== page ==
Spending some time in Kiev (properly called Kyiv) in July 2012, we learned that it claimed to be the birthplace of the Russian nation, though nearby Novgorod makes a similar claim for a date 126 years earlier. It was at Novgorod that the tribal chieftain, Rurik, planted his banner and founded the first dynasty of the Russias. In Kiev, over a century later, the Viking Prince Vladimir united the tribes of Russia and introduced the pagan populace to the Orthodox Christian religion, borrowed from Constantinople. In Kiev and Novgorod, the first cathedrals for the new religion were built and Russia was made whole for the first time. The Cathedral of Saint Sophia in Kiev is said to have been inspired by the monumental cathedral called Hagia Sophia in Constantinople. As a casual observer, I cannot detect any resemblance.

Both Rurik and Prince Vladimir are elusive national heroes perhaps owing to the extreme methods they employed in subduing opposition. Vladimir’s son, Jaroslav the Wise, the cathedral builder, is better known on the streets of Kiev than the warriors of the older generation. The circumstances of Russia’s birth are murky and much more complicated than I have made them here, but the year 988, the occasion of the first public baptism, stands as a milestone in the life of the nation.

Prince Vladimir  (2005)

I have found no major movie on the life of Vladimir but there is an appealing animated film, similar to Disney’s King Arthur movie, which pictures it’s hero only in the colorful days of his youth. It is meant to give Russian young people a cleaned up version of their country’s deep history. In 2014, at the opening and closing ceremonies of the Sochi Winter Olympics, Disney-style historical pageants would attempt the same thing.

The Cossacks (1928)

John Gilbert stars as Lukashka, the son of a Cossack warrior. He is an idealistic young man, refusing to fight and interested only in romancing the prettiest girl in the village. When the Cossack army returns after fighting the Turks, the men abuse Lukashka, calling him “Cowslip” and accusing him of acting like a woman. When his father, the warrior, tries to give his son a whipping, Lukashka turns on him and thrashes him. He then rides off at the head of the Cossack band to kill Turks and prove himself.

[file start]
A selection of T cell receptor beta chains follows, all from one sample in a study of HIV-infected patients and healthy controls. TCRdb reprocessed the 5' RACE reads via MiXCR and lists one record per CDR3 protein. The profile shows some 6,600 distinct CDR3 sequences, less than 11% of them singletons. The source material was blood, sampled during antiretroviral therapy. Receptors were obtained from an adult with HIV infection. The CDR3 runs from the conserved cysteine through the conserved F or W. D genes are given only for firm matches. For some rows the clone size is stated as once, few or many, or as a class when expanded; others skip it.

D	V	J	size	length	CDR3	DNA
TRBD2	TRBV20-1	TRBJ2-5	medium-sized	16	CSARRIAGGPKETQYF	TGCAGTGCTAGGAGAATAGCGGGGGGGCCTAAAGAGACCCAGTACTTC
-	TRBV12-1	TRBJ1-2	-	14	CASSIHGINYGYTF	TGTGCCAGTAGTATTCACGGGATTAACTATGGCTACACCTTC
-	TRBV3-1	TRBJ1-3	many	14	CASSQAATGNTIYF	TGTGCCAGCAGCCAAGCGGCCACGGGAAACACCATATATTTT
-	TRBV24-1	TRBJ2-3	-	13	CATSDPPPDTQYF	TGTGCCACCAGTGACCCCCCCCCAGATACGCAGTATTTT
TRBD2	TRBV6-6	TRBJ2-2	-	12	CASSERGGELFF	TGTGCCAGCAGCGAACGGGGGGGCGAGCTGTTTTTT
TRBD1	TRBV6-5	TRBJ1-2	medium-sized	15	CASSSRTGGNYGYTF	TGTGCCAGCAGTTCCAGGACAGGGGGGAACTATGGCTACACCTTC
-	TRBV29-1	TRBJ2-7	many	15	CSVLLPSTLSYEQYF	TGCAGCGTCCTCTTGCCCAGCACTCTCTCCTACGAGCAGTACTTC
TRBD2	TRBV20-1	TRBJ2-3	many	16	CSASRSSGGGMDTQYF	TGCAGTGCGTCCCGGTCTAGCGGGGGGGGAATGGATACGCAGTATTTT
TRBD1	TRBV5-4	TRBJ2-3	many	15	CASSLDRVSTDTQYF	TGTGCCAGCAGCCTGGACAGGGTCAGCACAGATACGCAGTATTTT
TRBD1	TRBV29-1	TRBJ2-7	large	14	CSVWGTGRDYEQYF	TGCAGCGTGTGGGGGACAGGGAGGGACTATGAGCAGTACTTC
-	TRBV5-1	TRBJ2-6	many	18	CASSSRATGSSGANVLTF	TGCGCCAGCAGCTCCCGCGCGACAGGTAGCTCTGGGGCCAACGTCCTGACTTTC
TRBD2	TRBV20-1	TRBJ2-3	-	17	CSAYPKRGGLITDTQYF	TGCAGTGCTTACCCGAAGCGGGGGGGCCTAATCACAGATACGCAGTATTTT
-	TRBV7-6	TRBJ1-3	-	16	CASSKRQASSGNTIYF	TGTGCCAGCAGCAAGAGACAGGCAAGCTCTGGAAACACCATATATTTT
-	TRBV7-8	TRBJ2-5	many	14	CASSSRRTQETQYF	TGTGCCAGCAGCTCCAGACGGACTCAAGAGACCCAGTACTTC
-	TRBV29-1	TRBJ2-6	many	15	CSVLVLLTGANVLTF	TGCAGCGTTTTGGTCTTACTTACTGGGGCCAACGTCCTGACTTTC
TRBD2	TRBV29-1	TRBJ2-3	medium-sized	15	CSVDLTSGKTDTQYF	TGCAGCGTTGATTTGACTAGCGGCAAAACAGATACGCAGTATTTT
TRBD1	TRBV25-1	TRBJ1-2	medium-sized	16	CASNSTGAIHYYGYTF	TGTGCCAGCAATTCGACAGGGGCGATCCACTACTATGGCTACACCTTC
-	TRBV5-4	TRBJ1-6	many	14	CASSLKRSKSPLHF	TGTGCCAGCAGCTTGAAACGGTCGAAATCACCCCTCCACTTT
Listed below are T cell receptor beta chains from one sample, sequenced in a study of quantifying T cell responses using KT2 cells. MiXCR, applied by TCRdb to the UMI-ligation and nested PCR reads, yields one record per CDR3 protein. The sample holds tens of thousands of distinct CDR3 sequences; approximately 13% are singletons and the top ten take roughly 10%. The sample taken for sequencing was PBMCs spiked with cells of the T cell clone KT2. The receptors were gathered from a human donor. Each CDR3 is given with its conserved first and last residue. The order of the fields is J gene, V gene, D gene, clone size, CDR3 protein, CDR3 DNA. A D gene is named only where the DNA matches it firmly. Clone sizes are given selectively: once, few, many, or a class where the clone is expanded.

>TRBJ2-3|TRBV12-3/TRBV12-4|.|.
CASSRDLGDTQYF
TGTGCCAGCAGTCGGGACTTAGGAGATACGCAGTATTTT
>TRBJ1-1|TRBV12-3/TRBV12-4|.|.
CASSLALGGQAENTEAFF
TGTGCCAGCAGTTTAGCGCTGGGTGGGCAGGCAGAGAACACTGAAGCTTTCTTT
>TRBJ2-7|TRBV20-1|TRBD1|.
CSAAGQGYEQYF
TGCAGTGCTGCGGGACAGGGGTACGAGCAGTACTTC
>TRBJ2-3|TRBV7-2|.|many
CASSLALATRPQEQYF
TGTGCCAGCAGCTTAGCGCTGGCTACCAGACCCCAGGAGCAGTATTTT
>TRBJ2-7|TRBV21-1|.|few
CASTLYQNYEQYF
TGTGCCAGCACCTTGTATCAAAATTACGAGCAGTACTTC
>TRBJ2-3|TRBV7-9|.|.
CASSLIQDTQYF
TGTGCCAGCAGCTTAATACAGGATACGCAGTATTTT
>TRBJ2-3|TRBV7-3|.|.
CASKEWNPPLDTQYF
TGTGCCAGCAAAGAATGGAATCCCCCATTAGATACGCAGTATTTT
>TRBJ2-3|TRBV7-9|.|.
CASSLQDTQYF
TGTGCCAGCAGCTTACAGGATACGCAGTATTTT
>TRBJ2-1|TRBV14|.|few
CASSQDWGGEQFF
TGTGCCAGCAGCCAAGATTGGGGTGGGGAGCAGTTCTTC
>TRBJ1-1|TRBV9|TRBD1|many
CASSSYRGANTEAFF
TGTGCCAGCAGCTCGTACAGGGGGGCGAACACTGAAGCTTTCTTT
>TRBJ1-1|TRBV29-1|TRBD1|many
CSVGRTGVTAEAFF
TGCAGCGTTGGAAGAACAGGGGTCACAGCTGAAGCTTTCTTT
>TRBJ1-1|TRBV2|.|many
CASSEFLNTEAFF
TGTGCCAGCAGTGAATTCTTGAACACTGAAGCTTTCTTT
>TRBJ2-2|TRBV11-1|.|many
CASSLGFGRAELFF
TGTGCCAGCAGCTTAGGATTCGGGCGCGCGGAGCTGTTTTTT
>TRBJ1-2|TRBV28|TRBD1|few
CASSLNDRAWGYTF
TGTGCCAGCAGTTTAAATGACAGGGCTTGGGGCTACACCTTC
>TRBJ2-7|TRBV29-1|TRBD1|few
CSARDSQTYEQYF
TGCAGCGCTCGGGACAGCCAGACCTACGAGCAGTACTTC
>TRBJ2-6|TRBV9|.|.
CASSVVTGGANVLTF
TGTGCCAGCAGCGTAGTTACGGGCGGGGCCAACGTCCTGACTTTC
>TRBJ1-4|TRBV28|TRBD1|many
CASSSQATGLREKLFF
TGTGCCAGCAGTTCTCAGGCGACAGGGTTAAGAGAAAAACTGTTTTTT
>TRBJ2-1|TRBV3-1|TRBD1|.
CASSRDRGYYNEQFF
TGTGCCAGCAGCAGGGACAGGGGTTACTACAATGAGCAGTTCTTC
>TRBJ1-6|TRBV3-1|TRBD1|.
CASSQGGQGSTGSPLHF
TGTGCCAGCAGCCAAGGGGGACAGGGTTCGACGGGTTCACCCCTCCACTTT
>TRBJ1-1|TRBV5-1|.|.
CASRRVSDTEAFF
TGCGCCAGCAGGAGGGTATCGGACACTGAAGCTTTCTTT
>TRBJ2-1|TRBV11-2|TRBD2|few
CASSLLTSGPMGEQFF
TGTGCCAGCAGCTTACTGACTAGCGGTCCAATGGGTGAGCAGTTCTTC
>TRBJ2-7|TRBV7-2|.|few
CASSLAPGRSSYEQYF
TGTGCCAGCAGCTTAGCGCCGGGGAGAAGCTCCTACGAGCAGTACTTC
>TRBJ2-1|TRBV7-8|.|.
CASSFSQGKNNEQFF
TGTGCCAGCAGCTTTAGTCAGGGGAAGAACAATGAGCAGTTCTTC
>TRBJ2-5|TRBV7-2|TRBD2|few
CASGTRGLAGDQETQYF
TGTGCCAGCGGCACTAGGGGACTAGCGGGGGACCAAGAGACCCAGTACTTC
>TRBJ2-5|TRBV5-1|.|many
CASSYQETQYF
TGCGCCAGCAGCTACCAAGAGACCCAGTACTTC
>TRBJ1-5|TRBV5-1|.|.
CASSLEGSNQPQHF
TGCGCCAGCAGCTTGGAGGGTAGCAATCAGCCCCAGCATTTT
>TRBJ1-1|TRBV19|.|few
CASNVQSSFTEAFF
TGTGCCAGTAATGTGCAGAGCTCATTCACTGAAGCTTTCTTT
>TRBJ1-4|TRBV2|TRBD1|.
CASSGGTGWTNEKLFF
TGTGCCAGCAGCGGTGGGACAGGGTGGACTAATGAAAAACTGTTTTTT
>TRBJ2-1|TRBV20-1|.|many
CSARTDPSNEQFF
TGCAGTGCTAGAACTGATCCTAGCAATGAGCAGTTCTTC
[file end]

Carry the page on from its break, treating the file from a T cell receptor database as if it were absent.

Taras Bulba  (1962)

Based on a book by Nikolai Gogol, this film is set in the Ukraine of the early 16th century, among the Cossacks.  A narrated legend gives an account of the spread of the Ottoman Empire from Turkey across North Africa, and northwest to the Steppes of the Ukraine.  The opening battle scenes show Polish forces driving the Turks back with the help of the Cossacks.  When Taras and his Cossack warriors realize that the Poles do not intend to leave the Steppes, they burn their own farms and return to their nomadic life.  Yul Brynner is the title character, a Cossack chieftain, who has been betrayed by the Poles and now must raise his children on the Steppes under Polish domination.  Tony Curtis is his son, who is sent to Kiev to be “civilized” at a Polish school.  Here Cossacks are thought of as little more than animals.

 There is a rousing scene in a drinking hall where Brynner leads a familiar Russian song.  The Cossacks answer a call to go to war on the side of the Poles.  Brynner and his sons lead a rebellion and direct their forces to freeing their land from the hated Poles.  Until this time, the film has been fairly dopey, but when the Cossacks ride out in a great hoard across the Steppes, it is a stirring sight (it is the time of the Cold War, and much of this was filmed in Argentina). They besiege a fortified Polish city in a swarm of Cossack fury. The city suffers starvation and plague.

Curtis sneaks through the gates to see the girl he loves.  They are caught and she, heartbreakingly beautiful, is to be burned at the stake.  Curtis promises to bring food if they will spare her. He dons Polish armor and leads an expedition from the city.  The Cossacks attack and he is captured.  There is a father-son confrontation and Brynner shoots Curtis through the heart point-blank.  There is a fierce battle and the Cossacks send the Polish army hurtling over a cliff.  As Brynner leads his force back to the conquered city, he comes upon the girl crying over the body of his son.  He declares they “will take the city in peace, there will be no more killing.”  This is an absurd treatment of a sweeping epic of the Steppes.

Brynner (1915-85) is all swagger, but authentic is this situation.  He was born on an island off the coast of Siberia, and named Taidje Khan.

Fiddler on the Roof  (1971)

The theme-setter for this film is a song called “Tradition.” The geographical setting is a small Jewish village in the Ukraine around the year 1905. People here struggle to make their livelihoods and to cope with entrenched threats from a hostile world just beyond their horizon. The central character is a humble man named Tevye who relies on the teachings of his ancient culture to guide his decisions as a family man and a citizen. Beyond the boundaries of his world, the Russian Revolution is a gathering storm bringing with it the destruction of all that was once accepted on faith. Traditionally, they have been victimized by the Cossacks; now the threat is compounded. Tevye’s children rebel against him as if he were a czar in miniature. Sadly resigned to the inevitability of change, he and his wife pack only what they need and depart from Eastern Europe to immigrate to New York City, a new world. Fiddler on the Roof was originally a Broadway musical, which opened in New York City in 1964.

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